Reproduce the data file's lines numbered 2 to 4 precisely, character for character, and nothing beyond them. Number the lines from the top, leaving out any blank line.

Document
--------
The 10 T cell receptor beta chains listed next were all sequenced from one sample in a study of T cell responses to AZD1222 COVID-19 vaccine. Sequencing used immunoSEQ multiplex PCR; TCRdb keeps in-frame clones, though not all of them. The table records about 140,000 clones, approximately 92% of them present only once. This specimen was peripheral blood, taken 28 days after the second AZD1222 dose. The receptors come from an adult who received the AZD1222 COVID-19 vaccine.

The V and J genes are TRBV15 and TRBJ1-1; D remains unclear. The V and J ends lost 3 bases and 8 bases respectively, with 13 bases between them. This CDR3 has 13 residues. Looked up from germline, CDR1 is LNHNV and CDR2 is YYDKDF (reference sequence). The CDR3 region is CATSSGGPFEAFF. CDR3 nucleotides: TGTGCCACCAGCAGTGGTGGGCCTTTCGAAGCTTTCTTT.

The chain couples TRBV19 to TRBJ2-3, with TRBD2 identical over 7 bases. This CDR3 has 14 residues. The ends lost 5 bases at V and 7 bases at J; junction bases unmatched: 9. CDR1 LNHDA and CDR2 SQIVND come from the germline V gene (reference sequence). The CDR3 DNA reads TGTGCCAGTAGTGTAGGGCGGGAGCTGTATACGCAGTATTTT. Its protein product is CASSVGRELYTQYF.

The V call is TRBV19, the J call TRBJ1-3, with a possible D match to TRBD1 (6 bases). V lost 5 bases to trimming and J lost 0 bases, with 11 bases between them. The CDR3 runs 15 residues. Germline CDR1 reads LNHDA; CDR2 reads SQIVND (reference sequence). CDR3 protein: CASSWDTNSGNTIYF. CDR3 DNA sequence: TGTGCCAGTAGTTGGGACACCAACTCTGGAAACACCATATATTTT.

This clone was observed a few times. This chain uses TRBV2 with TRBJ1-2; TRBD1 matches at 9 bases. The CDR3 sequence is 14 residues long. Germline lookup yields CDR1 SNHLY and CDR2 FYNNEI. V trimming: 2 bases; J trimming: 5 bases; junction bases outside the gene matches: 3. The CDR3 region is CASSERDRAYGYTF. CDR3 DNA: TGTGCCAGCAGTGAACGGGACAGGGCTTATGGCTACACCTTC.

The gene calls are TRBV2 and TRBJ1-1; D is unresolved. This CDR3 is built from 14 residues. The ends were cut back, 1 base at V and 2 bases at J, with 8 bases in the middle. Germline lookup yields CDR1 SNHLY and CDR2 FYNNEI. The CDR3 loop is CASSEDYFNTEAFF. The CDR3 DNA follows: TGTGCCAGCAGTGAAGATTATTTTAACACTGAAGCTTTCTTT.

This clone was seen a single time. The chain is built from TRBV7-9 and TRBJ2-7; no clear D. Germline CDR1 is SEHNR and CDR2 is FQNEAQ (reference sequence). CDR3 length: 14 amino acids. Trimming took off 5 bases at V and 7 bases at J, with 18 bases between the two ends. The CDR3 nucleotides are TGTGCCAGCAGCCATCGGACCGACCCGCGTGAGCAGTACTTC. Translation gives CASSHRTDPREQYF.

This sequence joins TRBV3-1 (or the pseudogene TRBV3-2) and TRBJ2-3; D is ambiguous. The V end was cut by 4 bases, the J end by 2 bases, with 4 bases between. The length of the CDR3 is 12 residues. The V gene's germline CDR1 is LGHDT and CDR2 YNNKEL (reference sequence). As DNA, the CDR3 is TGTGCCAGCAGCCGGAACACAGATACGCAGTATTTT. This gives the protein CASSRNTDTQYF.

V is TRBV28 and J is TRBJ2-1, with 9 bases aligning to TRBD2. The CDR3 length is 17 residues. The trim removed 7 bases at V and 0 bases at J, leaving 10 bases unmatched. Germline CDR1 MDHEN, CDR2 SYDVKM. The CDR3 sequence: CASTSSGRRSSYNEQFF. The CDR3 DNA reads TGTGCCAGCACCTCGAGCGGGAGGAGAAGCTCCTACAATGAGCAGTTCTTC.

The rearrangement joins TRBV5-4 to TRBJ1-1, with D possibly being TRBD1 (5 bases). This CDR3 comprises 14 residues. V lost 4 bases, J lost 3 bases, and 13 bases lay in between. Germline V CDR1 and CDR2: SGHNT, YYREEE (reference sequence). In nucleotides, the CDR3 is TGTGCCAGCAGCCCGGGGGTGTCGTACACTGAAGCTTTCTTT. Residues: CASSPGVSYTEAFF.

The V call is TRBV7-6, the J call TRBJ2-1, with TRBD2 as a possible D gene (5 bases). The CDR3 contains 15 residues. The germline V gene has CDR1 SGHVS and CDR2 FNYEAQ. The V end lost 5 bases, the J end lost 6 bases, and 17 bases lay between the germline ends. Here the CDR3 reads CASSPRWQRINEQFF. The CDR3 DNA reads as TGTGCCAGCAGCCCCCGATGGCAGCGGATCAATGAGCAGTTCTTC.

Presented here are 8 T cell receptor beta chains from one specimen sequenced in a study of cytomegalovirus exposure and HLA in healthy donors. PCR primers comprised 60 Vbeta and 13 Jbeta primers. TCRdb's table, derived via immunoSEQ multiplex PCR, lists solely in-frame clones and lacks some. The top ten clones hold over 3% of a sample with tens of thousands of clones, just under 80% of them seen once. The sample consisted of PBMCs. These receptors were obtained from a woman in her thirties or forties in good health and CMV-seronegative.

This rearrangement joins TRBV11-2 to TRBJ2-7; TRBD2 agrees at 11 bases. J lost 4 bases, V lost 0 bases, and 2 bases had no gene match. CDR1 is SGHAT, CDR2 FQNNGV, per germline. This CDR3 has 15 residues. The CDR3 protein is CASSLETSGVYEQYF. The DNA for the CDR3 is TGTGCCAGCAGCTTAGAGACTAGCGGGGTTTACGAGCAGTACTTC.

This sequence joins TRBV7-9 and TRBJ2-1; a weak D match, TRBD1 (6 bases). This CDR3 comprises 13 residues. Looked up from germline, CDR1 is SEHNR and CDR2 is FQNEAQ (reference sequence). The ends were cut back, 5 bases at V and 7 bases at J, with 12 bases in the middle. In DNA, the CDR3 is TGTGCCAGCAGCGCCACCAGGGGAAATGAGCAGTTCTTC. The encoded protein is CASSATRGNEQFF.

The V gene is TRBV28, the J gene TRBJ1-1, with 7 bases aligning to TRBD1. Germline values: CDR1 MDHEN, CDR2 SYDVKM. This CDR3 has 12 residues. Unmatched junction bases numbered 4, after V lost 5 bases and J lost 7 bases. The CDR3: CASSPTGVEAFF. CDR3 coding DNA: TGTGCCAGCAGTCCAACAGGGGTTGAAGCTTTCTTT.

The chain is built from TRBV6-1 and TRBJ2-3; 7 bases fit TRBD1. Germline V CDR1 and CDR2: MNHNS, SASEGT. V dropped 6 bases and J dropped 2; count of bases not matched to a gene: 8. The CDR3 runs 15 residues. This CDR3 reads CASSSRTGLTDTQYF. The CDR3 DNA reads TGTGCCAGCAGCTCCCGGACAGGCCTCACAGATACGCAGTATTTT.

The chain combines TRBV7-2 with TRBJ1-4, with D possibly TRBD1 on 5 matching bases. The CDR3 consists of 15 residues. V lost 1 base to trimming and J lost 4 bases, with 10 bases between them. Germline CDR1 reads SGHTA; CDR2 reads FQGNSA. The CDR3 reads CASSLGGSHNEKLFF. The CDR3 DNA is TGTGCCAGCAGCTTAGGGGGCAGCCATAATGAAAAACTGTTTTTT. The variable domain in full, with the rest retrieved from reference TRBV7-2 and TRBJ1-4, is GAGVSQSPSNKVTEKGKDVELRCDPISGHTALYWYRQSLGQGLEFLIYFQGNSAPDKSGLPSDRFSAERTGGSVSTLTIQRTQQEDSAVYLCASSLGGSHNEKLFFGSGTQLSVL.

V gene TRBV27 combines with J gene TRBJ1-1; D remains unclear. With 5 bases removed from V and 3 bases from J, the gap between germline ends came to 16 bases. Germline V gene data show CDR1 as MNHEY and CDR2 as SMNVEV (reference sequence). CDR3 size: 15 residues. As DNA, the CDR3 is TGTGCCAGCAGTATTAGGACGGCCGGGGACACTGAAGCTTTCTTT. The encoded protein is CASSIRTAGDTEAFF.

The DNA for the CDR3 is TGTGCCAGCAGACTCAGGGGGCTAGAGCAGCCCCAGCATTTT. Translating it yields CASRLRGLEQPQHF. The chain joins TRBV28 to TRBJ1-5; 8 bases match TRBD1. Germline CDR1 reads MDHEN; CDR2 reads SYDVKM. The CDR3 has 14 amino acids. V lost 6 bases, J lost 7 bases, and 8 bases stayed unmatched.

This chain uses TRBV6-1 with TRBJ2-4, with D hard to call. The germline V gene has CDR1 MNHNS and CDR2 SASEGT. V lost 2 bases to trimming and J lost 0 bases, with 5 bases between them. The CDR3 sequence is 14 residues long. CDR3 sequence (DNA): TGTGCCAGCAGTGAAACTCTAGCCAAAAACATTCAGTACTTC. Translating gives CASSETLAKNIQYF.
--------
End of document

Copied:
The V and J genes are TRBV15 and TRBJ1-1; D remains unclear. The V and J ends lost 3 bases and 8 bases respectively, with 13 bases between them. This CDR3 has 13 residues. Looked up from germline, CDR1 is LNHNV and CDR2 is YYDKDF (reference sequence). The CDR3 region is CATSSGGPFEAFF. CDR3 nucleotides: TGTGCCACCAGCAGTGGTGGGCCTTTCGAAGCTTTCTTT.

The chain couples TRBV19 to TRBJ2-3, with TRBD2 identical over 7 bases. This CDR3 has 14 residues. The ends lost 5 bases at V and 7 bases at J; junction bases unmatched: 9. CDR1 LNHDA and CDR2 SQIVND come from the germline V gene (reference sequence). The CDR3 DNA reads TGTGCCAGTAGTGTAGGGCGGGAGCTGTATACGCAGTATTTT. Its protein product is CASSVGRELYTQYF.

The V call is TRBV19, the J call TRBJ1-3, with a possible D match to TRBD1 (6 bases). V lost 5 bases to trimming and J lost 0 bases, with 11 bases between them. The CDR3 runs 15 residues. Germline CDR1 reads LNHDA; CDR2 reads SQIVND (reference sequence). CDR3 protein: CASSWDTNSGNTIYF. CDR3 DNA sequence: TGTGCCAGTAGTTGGGACACCAACTCTGGAAACACCATATATTTT.